Tinnitus is the term for hearing sounds that come from inside your body, rather than from an outside source.
It’s often described as “ringing in the ears”, although several sounds can be heard, including:
Some people may hear sounds similar to music or singing, and others hear noises that beat in time with their pulse (pulsatile tinnitus).
You may also notice that your hearing is not as good as it used to be or you’re more sensitive to everyday sounds (hyperacusis).
Tinnitus is rarely a sign of a serious underlying condition. For some people it may come and go and only be a minor irritation.
However, it can sometimes be continuous and have a significant impact on everyday life. Severe cases can be very distressing, affect concentration, and cause problems such as difficulty sleeping (insomnia) and depression.
In many cases, tinnitus will get better gradually over time. But it’s important to seek medical advice to see if an underlying cause can be found and treated, and to help you find ways to cope with the problem.
You should see your GP if you continually or regularly hear sounds such as buzzing, ringing or humming in your ears.
They can examine your ears to see if the problem might be caused by a condition they could easily treat, such as an ear infection or earwax build-up. They can also do some simple checks to see if you have any hearing loss.
If necessary, your GP can refer you to a hospital specialist for further tests and treatment.
Anglia Ruskin University has launched a new internet-based project to help people suffering from a distressing and debilitating hearing-related condition, known as tinnitus.
It is believed that around 10% of the population suffer from tinnitus and it is more common amongst older adults. Tinnitus can rarely be cured and is therefore a chronic, life-long condition. Experiencing tinnitus can impact on sleep, mood and concentration. It may also lead to anxiety and depression.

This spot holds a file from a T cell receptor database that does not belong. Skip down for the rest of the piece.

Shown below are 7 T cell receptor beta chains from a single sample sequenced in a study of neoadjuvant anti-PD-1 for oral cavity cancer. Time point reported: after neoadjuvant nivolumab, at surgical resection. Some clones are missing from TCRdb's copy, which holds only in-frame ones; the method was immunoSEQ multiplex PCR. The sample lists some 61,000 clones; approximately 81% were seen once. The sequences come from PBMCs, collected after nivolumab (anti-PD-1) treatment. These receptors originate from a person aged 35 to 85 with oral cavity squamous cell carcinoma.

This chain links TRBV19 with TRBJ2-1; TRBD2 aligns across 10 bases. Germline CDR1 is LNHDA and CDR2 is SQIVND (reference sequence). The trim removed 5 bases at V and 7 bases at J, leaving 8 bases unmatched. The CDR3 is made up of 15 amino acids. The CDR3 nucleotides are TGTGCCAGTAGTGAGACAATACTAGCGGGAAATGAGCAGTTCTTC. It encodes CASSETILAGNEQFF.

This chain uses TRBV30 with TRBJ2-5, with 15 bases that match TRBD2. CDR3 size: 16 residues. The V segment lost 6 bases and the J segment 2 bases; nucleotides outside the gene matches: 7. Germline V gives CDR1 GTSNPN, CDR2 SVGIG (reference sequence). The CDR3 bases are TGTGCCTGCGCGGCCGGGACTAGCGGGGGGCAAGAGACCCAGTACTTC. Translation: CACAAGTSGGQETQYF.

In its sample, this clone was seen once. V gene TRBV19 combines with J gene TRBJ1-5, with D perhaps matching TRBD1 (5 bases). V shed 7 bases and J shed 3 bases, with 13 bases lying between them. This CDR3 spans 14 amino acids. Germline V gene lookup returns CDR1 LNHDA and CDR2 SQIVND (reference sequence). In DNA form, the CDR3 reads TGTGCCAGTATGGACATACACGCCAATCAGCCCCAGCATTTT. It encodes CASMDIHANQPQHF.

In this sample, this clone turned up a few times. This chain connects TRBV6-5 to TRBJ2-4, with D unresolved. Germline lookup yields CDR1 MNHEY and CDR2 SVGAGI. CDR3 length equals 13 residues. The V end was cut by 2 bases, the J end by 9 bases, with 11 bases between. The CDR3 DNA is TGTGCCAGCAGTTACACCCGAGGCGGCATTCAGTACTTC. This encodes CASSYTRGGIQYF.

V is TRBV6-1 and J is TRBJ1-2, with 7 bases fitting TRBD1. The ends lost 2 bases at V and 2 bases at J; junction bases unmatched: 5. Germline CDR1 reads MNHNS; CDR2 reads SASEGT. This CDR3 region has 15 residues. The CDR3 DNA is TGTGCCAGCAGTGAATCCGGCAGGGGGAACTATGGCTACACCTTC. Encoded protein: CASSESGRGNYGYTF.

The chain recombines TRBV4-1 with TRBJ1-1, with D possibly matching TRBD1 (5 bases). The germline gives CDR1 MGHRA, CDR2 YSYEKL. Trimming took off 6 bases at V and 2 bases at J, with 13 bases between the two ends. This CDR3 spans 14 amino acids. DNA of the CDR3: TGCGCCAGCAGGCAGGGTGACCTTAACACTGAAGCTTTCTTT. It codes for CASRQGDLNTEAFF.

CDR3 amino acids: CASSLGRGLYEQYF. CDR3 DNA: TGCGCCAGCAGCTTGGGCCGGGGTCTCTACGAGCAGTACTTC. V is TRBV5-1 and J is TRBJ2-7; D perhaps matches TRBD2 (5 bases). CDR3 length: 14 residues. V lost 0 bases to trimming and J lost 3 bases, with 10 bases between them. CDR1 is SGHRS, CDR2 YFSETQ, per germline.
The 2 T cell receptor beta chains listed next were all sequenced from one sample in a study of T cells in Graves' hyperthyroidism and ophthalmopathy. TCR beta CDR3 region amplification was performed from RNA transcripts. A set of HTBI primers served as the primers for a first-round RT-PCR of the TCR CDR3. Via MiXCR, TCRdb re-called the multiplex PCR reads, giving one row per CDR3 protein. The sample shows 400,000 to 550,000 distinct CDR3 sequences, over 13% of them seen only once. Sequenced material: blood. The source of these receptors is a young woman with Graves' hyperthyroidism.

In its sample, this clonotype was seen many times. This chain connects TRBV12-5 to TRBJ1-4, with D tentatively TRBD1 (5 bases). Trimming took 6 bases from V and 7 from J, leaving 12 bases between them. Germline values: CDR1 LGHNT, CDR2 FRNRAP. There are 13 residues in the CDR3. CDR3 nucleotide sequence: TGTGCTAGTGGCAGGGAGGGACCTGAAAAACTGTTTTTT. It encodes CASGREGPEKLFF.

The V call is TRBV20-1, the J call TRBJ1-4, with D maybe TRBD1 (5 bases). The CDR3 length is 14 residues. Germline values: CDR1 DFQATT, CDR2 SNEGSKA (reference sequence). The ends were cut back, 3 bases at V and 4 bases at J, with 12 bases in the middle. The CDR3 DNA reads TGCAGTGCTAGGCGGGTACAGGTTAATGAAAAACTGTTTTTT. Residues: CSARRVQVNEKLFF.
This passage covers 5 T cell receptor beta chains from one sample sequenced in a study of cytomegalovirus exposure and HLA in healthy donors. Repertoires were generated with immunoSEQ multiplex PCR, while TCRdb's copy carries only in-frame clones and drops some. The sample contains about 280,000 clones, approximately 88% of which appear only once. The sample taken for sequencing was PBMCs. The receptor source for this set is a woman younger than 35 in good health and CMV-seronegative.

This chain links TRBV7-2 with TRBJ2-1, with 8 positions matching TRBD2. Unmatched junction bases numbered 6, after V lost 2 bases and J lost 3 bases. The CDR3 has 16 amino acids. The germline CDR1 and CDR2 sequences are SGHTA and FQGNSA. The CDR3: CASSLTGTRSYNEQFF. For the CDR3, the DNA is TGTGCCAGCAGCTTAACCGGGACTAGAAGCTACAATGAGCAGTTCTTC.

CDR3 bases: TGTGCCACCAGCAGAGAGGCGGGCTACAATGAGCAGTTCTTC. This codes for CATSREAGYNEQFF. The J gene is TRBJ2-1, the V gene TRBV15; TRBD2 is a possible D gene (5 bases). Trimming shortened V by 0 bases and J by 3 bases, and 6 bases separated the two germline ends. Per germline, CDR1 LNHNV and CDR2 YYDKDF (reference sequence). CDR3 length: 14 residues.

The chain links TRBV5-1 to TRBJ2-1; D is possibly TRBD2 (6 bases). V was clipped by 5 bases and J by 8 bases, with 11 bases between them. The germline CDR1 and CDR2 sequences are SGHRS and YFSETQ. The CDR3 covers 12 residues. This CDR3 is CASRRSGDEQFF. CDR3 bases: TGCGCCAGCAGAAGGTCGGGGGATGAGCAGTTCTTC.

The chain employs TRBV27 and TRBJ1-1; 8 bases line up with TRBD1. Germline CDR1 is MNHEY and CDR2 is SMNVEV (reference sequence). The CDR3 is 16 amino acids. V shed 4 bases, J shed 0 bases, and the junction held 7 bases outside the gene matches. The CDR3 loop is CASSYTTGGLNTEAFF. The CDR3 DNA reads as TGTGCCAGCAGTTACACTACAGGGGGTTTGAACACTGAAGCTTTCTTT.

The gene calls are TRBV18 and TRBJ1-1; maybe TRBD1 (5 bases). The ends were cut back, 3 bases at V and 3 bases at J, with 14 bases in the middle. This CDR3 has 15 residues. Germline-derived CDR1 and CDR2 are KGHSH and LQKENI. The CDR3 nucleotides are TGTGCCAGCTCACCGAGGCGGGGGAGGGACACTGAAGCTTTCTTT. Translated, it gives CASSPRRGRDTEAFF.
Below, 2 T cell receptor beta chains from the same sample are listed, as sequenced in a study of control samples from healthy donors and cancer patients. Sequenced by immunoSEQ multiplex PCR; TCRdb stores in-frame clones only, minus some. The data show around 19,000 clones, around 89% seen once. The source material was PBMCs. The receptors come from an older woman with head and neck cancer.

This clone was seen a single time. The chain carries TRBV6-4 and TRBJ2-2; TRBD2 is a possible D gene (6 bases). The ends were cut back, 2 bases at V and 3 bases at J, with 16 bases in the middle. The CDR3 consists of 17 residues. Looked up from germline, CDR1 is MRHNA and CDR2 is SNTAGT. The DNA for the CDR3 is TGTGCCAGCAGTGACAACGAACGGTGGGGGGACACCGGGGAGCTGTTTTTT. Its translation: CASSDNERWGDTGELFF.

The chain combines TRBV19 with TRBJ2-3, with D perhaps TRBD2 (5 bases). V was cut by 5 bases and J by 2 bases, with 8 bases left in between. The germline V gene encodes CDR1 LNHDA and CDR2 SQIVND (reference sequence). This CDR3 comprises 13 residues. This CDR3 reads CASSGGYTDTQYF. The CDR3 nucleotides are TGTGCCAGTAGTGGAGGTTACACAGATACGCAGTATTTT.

To be able to offer help to those distressed by tinnitus, a team of researcher have developed a novel internet-based intervention called Tackling Tinnitus. This is an online programme, sharing a range of techniques, to help people with tinnitus better manage their symptoms.
The project is a collaboration between Anglia Ruskin and Linköping University in Sweden, who are world-leaders in the field of internet-based cognitive behavioural therapy.
Tackling Tinnitus aims to reduce the distress, anxiety and depression associated with the condition. The techniques used aim to help sufferers cope with the emotional and physical side-effects such as stress, lack of concentration and insomnia.
What sets this intervention apart is that participants will be guided by an experienced audiologist during the eight-week programme, enabling them to ask questions and receive feedback on their progress.
“This programme is completely free and provides equal access and the same information for all participants, regardless of where they live, bypassing the postcode lottery that can be found in healthcare.”
Full details of the study protocol have been published in the journal BMJ Open. Academics are currently running a validation study and are inviting adults who have been struggling with tinnitus for at least three months, and have access to the internet, to participate in the next phase.
Anyone interested in taking part in the trial can get more information and register interest by visiting the project website www.tacklingtinnitus.co.uk